Every week, the Noisey staff puts together a list of the best and most important albums, mixtapes, and EPs from the past seven days. Sometimes it includes projects we’ve written about on the site already; sometimes it's just made up of great records that we want everyone to hear, but never got the chance to write about. The result is neither comprehensive nor fair. We hope it helps.
Vampire Weekend: Father of the Bride
Father of the Bride is freewheeling and idiosyncratic, it bounces from their trademark baroque pop to rock and country and folk, bending each new sound to their will. It has moody experimentalism (“My Mistake”) and shaggy, jittery psychedelia (“Sunflower”). It features no fewer than three sun-soaked Danielle Haim duets—one sounds like a Disney song in a good way (“We Belong Together”) and one in a bad way (“Married In a Gold Rush”). The third punctuates its verses with a stunning sample from Hans Zimmer’s score for The Thin Red Line. —Alex Swhear, "Vampire Weekend's New Album Is All Over the Place, In the Best Way"
Big Thief: U.F.O.F.
Big Thief’s first two albums 2016’s Masterpiece and 2017’s Capacity catapulted the New York band on the strength of their hushed intensity and overwhelmingly workhorse-like tour routing. Though 2018 found lead singer Adrianne Lenker and guitarist Buck Meek releasing solo albums but their third, the understated and near-mystical U.F.O.F. is their most fully-formed yet. The band has always excelled at finding emotional catharsis in intimate, quiet moments but here, the arrangements seamlessly flow through the tracklist. Their folk-rock palette expands into lusher, more atmospheric territory like on the plaintive “Open Desert” and the dirge-like “Jenni.” But on the title track, Lenker sings of alien disappearances and loss with, “she’s taking up root in the sky / see her flickering / her system won’t even try. It’s a stunning portrait of what’s Cosmic American Music can be in 2019. —Josh Terry
Voicemails is the Chicago artist’s follwup to 2018’s Pain & Pleaure, and it’s a solid reminder that Tink is the mixtape queen, with seven under her belt to date. This 12-track project finds Tink in a confessional state and at her most relatable. “You been on my bad side, but I ain’t even gonna act like I don’t want you here with me,” she sings on “Bad Side.” That line alone says a lot about what it’s like to be a woman in her 20s. Other highlights include “Ride It,” which features a verse from Dej Loaf ; “I Wanna Be Down,” an interpolation of Brandy’s 1994 debut single of the same name; and “Stabbed in the Back” which is an anthem for anyone who’s ever been scorned. Tink’s been there. And that’s why she’s so good at this. — Leslie Horn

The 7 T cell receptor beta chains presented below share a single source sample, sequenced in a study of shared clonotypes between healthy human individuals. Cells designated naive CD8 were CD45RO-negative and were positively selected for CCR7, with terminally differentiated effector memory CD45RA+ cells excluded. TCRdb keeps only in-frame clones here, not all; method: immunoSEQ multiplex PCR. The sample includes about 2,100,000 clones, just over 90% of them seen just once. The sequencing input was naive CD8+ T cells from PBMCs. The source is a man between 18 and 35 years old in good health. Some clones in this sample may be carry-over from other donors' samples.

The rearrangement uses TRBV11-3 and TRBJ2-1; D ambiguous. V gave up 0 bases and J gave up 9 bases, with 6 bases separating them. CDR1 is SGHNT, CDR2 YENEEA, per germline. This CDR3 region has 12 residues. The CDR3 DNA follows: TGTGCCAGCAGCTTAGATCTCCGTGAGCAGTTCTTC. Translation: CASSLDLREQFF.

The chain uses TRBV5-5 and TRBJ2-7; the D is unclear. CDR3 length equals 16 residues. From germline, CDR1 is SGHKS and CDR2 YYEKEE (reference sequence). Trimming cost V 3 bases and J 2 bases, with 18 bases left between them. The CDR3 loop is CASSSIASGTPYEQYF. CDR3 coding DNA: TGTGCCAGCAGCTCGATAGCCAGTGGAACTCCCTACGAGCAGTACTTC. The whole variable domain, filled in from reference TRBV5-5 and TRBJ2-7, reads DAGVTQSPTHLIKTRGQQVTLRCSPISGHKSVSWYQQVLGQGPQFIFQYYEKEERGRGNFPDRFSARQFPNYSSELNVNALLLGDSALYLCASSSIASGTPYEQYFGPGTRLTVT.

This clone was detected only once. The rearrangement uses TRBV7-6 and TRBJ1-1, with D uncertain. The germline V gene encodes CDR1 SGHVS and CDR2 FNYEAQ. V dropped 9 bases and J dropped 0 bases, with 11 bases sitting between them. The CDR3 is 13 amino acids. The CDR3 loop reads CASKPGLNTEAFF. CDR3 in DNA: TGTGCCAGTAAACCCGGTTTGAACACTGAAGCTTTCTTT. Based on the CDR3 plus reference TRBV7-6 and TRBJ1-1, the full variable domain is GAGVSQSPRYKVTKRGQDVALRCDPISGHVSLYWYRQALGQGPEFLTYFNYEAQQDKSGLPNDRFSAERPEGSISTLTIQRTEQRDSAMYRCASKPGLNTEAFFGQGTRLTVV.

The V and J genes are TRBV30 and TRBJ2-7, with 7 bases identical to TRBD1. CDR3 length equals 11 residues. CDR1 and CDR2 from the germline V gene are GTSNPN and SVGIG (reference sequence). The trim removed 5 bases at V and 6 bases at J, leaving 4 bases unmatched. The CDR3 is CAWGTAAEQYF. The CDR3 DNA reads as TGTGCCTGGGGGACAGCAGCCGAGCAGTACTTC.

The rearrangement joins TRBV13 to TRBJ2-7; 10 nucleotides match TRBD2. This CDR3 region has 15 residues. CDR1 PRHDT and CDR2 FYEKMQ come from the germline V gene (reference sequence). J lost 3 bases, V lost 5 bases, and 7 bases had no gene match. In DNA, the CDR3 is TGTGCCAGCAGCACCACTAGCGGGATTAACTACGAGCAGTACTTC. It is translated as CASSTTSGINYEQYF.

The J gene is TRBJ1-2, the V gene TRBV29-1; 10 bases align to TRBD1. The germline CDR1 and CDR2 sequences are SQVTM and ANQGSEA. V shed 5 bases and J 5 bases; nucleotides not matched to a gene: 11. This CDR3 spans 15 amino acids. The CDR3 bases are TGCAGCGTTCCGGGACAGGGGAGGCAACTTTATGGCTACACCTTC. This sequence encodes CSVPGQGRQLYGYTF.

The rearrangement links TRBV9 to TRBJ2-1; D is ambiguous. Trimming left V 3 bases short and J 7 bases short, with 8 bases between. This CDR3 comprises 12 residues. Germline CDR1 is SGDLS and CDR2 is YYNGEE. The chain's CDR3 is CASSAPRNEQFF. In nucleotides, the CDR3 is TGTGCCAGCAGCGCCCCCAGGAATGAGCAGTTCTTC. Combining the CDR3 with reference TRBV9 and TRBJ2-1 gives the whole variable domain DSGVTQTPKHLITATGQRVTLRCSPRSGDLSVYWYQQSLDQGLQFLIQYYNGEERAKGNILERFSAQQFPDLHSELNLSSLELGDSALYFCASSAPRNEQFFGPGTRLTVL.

Pile: Green and Gray
Green and Gray feels like a natural outgrowth of the sounds the band was exploring on 2017’s A Hairshirt of Purpose. But while there are more genteel abstractions throughout the record, it also features some of the band’s most disgustingly savage compositions in their history, as Maguire unleashes his pent-up political frustrations in a way that’s direct but not heavy-handed. Yet, at the same time, Green and Gray offers the most transparent view of Rick Maguire himself. Songs like “Firewood” and “My Employer” see him no longer using narrators as vehicles for his own emotions, as he plumbs the depths of his experience and puts the discoveries on full display. —David Anthony, "Pile’s Rick Maguire Gave Up Everything for His Band and He’d Do It All Again"
Barrie: Happy To Be Here
Barrie Lindsay, who fronts the New York City quintet Barrie, creates an expertly lush and candy-hued landscape of dream pop on the band’s debut album Happy To Be Here. The grooves and hooks that permeate throughout are so effortless these already obviously infectious songs unfold on deeper listens. “Darjeeling” bubbles with atmospheric synths and Barrie’s opening line “the city towed my car the first night I got in.” According to a press statement, her car was actually was towed but she surprisingly felt happy about it because she had just moved to NYC. It’s this optimism that drives the LP and makes it so inviting like on the funky “Geology” and the vibing “Chinatown.” —Josh Terry
Empath: Active Listening: Night on Earth
Empath present as punks, but their debut LP proves a truth hidden in the delirious fuzz of their early EPs: they’re great pop songwriters too. Their take on basement rock tropes is still utterly blown out—a decade ago we might have called this shitgaze—but they're able to wring these wonderful floaty melodies out of the static. One Noisey writer (hi Josh) compared the breathy melodies of "Roses That Cry" to Broken Social Scene, and I haven’t been able to get that comparison out of my head since. Like Kevin Drew, they couch desperate longing in labyrinthine guitar pop, finding ecstasy in the fail points—like when singer Catherine Elicson runs out of air or her voice slides from croon to scream. It's beautiful and broken. —Colin Joyce